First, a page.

Ken and I went to Europe a couple of months ago. I spent a few days alone in London, then we spent a couple of weeks together in Portugal. So really two trips, but here in one blog post. As always Twitter has my memories and photos: here’s a Storify collection from London and another from Portugal.

My first time in London and I enjoyed it, would love to go back. I spent two full days at the British Museum. The part I remember best is the Enlightenment Room, a collection of miscellany presented as if you were in an 18th century library. It perfectly captures the optimistic spirit of the Enlightenment. The best part of Empire, when British scientists felt they could understand everything but collecting objects from all over the world and studying them. A good place to start a visit before seeing the grander “transported” treasures in the galleries. (My favorites of those: the Assyrian galleries and the Aztec masks.)

Portugal was great. We spent a week in Lisbon and Porto and another week poking around the countryside. Porto was my favorite place; a small city with beautiful topography and a lot of youthful optimism. I becamse fascinated with azulejo, the painted tile that’s a centuries-long tradition. Our visit to the smaller towns wasn’t as successful; Portugal still is a relatively poor country and the vernacular of food and accomodation is variable. But I’m glad we go to see some of the more remote monuments and the countryside was quite pleasant.

culturetravel
  2017-07-29 14:20 Z

Ken and I took a lovely tourist trip to Scotland. Here’s a Storify of photos and comments; I tend to use Twitter like postcards while travelling, it works great for that. Scotland is a nice mix of modern European city and remote coastal landscapes. And so green! (And rainy.) Our trip broke down into two kinds of experiences: cities on either end, and lots of driving around the west in the middle.

We started in Edinburgh, a wonderful city. Highly recommend 3+ days in that city, it’s just beautiful and lots to enjoy. We ended the trip in Glasgow, which was also great. They say Edinburgh is the pretty sister. But Glasgow is the sister you’d want to hang out with in the pub. More of a regular city but a vibrant one with lots to offer. Also a city on the upswing.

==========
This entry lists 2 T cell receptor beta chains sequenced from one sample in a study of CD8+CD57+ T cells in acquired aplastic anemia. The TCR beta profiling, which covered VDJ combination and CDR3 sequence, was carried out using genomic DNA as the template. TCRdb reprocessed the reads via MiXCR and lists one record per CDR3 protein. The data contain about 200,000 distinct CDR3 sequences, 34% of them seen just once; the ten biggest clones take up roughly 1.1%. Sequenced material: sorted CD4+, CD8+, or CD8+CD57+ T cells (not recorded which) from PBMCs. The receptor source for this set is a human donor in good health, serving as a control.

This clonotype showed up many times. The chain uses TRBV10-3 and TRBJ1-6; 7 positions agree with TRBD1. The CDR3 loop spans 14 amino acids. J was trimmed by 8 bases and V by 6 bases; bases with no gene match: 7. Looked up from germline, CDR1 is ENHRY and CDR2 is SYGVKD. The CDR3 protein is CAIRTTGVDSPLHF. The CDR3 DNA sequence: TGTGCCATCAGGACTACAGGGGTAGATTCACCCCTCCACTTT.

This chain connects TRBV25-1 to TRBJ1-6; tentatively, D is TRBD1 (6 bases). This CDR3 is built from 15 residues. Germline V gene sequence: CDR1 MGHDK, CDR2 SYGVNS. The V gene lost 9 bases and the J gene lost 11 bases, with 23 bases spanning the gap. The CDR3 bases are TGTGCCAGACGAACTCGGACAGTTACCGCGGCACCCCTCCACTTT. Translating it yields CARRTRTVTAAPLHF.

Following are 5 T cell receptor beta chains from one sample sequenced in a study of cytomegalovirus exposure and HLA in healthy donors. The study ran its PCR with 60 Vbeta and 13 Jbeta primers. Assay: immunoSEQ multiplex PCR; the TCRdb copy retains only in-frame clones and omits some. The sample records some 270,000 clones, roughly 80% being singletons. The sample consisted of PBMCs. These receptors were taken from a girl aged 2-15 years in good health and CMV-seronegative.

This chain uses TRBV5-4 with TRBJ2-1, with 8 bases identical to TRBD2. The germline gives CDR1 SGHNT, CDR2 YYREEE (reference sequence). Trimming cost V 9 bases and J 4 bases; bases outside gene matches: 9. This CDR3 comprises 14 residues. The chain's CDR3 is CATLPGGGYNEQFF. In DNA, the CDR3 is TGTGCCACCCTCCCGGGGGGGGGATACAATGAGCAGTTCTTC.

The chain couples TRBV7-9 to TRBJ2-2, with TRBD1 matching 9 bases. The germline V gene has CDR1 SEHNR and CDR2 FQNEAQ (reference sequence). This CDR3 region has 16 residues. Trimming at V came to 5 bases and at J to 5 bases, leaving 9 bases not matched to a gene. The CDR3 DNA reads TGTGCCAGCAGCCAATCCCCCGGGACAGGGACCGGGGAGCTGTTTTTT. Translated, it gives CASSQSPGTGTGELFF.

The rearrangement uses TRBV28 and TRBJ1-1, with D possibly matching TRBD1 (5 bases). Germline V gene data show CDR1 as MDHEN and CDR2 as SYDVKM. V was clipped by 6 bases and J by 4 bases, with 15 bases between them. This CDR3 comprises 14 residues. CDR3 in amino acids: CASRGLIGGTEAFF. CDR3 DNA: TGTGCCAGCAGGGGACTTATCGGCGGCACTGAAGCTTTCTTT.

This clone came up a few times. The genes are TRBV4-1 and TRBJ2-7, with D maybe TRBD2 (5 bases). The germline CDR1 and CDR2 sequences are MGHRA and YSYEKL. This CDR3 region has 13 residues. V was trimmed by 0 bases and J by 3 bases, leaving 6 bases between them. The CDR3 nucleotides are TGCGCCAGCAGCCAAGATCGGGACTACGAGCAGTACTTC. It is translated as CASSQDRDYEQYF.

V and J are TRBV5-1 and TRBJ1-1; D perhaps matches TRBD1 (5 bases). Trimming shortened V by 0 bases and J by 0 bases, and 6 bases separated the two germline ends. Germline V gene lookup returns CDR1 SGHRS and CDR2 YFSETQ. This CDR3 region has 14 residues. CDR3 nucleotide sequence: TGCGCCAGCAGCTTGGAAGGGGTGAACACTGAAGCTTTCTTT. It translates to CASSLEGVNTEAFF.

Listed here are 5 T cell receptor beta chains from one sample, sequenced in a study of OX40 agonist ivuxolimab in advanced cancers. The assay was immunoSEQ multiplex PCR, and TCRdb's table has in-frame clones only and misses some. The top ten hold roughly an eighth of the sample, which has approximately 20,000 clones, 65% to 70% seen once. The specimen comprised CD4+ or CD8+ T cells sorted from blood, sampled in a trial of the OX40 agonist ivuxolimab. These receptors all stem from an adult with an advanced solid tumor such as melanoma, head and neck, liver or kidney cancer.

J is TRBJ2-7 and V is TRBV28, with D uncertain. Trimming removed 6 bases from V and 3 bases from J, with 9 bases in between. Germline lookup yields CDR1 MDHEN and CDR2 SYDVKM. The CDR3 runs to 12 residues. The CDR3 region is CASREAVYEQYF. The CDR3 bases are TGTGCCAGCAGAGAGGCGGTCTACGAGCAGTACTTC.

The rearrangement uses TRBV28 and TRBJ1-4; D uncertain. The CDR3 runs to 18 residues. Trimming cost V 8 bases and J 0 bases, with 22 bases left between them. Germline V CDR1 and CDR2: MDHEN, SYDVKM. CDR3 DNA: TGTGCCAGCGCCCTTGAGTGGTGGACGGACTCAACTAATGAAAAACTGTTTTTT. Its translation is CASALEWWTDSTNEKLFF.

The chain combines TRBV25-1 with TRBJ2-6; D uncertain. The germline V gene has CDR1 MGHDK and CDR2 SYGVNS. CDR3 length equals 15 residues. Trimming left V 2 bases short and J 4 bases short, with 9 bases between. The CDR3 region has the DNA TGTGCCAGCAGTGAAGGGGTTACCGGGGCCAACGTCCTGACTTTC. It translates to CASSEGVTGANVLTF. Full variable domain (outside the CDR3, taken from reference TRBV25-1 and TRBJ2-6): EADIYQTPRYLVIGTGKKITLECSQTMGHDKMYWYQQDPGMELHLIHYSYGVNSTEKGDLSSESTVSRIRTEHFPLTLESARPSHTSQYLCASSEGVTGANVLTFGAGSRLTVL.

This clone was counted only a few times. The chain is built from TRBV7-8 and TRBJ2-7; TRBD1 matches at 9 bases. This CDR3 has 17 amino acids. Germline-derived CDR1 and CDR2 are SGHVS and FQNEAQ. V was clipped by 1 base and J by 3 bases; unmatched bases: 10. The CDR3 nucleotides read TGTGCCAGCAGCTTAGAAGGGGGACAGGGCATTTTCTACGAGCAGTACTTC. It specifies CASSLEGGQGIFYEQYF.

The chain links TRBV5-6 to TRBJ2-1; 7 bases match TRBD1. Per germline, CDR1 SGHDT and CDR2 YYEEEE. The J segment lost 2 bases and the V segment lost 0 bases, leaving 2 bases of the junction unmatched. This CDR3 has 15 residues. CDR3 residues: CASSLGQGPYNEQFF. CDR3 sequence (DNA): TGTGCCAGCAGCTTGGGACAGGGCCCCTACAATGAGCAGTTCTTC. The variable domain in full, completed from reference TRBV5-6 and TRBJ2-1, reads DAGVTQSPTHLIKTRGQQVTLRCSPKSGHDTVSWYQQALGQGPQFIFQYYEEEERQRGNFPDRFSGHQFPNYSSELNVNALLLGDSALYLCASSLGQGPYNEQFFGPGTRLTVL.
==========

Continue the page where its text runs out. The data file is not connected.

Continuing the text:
Our countryside trip started with a couple of nights in Inverness. There’s not much to the town but it’s a convenient base for travelling to Speyside in the east and Loch Ness and the Great Glen to the southwest. Culloden made a big impression on us, the historical monument there is very well done. Loch Ness was a bit of a letdown, it’s just like all the other beautiful lakes in Scotland only this one is full of tourists so you can’t park to see anything.

The Isle of Skye is primary recommendation if you want some remote countryside tourism in Scotland. It’s beautiful and the northern parts feel very remote and sparse, the landscape reminded me a bit of the Faroes. Only there’s lots of hotels and restaurants and decent enough roads. The Clan Donald visitor center made a good impression too, much smarter than you’d expect a family-funded history museum to be. Most of the western part of the trip was just driving around remote roads from beautiful site to site. Lots to enjoy.

We stayed in some fantastic hotels along the way, see the map link above for details. Also ate at some great restaurants. The finest meal of all was at Martin Wishart in Loch Lomond, excellent Michelin star level food and service that executed perfectly. For less demanding dining we very much liked the Scran & Scallie in Edinburgh and the Ubiquitous Chip in Glasgow.

culturetravel
  2016-08-10 23:04 Z

Just got back from vacation in Hawaiʻi. Last time was the Big Island, this time was Maui and Oʻahu. Here’s some photos and tweets.

Maui is rural and full of natural beauty but with some upscale tourist hotels as well. We stayed down in Wailea which has nice resorts, restaurants, and beaches. We also drove all over. The famous Road to Hana made much better with this audio guide, although I regret not planning more time to stop and go swimming in the waterfall pools. Also Lāhainā which is interesting for its 19th century history. The helicopter tour of Molokaʻi was also phenomenal.

Oʻahu is much more urban. The North Shore has some nature but we never left Honolulu. Waikiki is remarkably convenient for a simple carless visit, I totally understand why people go just there for short vacations, but then Hawaiʻi has so much more to offer than one tourist mall! One highlight of Oʻahu was the Heart of the USS Missouri tour at Pearl Harbor, crawling around the engineering rooms of a 1940s battleship. The other was the Bishop Museum’s phenomenal collection of Hawaiian cultural artifacts, made more special by visiting with a friend who is an anthropology professor. We’re not really relax-on-the-beach tourists so it was nice to have some more organized activities in Honolulu.